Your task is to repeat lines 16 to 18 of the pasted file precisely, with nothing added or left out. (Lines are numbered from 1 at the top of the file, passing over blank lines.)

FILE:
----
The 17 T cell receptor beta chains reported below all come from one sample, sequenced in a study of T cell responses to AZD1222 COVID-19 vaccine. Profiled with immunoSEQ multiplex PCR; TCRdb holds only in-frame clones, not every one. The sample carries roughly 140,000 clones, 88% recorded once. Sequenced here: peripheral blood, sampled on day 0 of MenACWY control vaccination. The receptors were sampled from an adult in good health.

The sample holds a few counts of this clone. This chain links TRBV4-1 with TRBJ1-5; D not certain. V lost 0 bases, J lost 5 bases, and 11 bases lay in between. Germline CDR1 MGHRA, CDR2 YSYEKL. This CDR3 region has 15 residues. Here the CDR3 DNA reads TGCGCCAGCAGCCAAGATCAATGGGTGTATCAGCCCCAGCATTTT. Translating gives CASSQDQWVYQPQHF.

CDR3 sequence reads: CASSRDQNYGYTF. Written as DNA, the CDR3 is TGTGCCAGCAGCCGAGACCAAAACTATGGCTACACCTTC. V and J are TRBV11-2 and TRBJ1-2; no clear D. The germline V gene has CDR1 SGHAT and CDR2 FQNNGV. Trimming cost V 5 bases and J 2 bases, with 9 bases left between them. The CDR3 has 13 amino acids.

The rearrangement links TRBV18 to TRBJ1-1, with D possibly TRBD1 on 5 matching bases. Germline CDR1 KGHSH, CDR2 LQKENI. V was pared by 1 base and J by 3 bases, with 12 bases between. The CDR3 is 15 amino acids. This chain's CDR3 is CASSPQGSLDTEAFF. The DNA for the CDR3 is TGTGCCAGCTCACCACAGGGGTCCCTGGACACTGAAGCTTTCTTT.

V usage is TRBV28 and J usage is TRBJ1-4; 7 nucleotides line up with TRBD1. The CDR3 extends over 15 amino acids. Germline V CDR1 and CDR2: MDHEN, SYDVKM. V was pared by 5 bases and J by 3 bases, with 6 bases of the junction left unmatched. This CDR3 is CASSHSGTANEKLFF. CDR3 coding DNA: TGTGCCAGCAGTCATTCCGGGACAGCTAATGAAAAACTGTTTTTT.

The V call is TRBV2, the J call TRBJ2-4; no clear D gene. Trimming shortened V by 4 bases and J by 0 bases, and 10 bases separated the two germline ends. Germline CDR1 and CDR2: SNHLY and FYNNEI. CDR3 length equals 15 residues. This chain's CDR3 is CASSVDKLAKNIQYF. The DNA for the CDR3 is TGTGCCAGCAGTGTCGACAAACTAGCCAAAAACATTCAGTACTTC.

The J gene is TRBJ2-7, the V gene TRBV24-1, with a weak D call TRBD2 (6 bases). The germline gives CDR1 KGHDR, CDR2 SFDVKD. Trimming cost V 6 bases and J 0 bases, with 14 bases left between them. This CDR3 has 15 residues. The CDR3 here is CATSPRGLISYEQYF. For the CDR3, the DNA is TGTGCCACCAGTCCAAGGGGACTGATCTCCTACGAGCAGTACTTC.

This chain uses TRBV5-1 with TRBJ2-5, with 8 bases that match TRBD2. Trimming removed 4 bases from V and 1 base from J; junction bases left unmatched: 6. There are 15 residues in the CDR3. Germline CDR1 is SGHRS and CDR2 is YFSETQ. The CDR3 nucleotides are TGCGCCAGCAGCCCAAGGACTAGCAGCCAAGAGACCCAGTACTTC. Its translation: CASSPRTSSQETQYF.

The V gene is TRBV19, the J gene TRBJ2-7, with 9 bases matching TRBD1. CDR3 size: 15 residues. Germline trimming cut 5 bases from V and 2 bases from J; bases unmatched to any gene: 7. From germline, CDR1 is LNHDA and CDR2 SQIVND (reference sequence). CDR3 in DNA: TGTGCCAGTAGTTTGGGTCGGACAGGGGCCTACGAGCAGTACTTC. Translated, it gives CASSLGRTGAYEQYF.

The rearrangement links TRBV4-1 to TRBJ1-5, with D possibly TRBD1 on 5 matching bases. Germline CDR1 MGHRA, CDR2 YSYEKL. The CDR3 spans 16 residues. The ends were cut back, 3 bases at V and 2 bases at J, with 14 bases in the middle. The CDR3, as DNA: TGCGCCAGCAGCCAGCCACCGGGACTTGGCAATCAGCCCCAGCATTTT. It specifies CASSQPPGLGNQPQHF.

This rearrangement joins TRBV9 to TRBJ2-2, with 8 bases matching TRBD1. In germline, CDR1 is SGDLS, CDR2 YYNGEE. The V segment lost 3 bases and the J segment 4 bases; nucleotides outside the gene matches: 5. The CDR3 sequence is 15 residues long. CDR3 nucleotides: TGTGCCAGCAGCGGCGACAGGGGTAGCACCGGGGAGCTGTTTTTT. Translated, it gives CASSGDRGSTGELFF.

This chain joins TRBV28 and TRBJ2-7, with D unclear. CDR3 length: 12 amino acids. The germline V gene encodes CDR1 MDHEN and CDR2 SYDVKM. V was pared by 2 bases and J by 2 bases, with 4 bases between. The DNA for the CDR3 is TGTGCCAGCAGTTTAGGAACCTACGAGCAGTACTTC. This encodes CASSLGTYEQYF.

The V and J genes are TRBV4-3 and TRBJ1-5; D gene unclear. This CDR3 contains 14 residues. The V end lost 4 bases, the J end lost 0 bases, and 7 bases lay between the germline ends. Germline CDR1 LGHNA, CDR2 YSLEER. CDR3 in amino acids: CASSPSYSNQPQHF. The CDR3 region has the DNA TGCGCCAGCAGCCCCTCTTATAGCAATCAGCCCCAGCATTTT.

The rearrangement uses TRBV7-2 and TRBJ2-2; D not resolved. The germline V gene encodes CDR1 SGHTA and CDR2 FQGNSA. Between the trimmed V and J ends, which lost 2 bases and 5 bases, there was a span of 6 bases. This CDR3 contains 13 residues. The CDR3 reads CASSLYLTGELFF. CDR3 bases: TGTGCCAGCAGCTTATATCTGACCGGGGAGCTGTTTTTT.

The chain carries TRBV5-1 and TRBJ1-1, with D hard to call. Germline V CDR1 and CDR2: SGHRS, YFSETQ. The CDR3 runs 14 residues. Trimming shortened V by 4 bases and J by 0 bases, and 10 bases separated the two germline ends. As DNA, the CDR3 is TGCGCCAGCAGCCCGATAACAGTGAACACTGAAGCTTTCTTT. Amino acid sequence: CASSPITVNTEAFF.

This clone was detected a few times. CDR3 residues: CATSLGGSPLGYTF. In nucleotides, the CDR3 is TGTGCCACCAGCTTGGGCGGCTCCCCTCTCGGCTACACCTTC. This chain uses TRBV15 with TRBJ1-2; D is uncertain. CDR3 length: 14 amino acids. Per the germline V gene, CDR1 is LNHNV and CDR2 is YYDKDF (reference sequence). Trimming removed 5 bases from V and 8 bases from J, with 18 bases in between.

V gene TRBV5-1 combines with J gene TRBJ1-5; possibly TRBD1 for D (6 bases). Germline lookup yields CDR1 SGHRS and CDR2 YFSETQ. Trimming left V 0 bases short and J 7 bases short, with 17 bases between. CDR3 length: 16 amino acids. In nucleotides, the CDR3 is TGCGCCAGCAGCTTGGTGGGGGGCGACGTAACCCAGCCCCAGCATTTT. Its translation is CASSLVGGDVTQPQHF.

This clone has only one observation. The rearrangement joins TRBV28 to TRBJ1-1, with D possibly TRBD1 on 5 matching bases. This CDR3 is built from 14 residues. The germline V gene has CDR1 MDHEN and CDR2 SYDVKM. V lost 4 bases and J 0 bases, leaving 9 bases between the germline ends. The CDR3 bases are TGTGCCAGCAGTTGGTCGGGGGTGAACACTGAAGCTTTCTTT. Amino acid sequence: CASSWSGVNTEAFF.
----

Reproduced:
This clone was detected a few times. CDR3 residues: CATSLGGSPLGYTF. In nucleotides, the CDR3 is TGTGCCACCAGCTTGGGCGGCTCCCCTCTCGGCTACACCTTC. This chain uses TRBV15 with TRBJ1-2; D is uncertain. CDR3 length: 14 amino acids. Per the germline V gene, CDR1 is LNHNV and CDR2 is YYDKDF (reference sequence). Trimming removed 5 bases from V and 8 bases from J, with 18 bases in between.

V gene TRBV5-1 combines with J gene TRBJ1-5; possibly TRBD1 for D (6 bases). Germline lookup yields CDR1 SGHRS and CDR2 YFSETQ. Trimming left V 0 bases short and J 7 bases short, with 17 bases between. CDR3 length: 16 amino acids. In nucleotides, the CDR3 is TGCGCCAGCAGCTTGGTGGGGGGCGACGTAACCCAGCCCCAGCATTTT. Its translation is CASSLVGGDVTQPQHF.

This clone has only one observation. The rearrangement joins TRBV28 to TRBJ1-1, with D possibly TRBD1 on 5 matching bases. This CDR3 is built from 14 residues. The germline V gene has CDR1 MDHEN and CDR2 SYDVKM. V lost 4 bases and J 0 bases, leaving 9 bases between the germline ends. The CDR3 bases are TGTGCCAGCAGTTGGTCGGGGGTGAACACTGAAGCTTTCTTT. Amino acid sequence: CASSWSGVNTEAFF.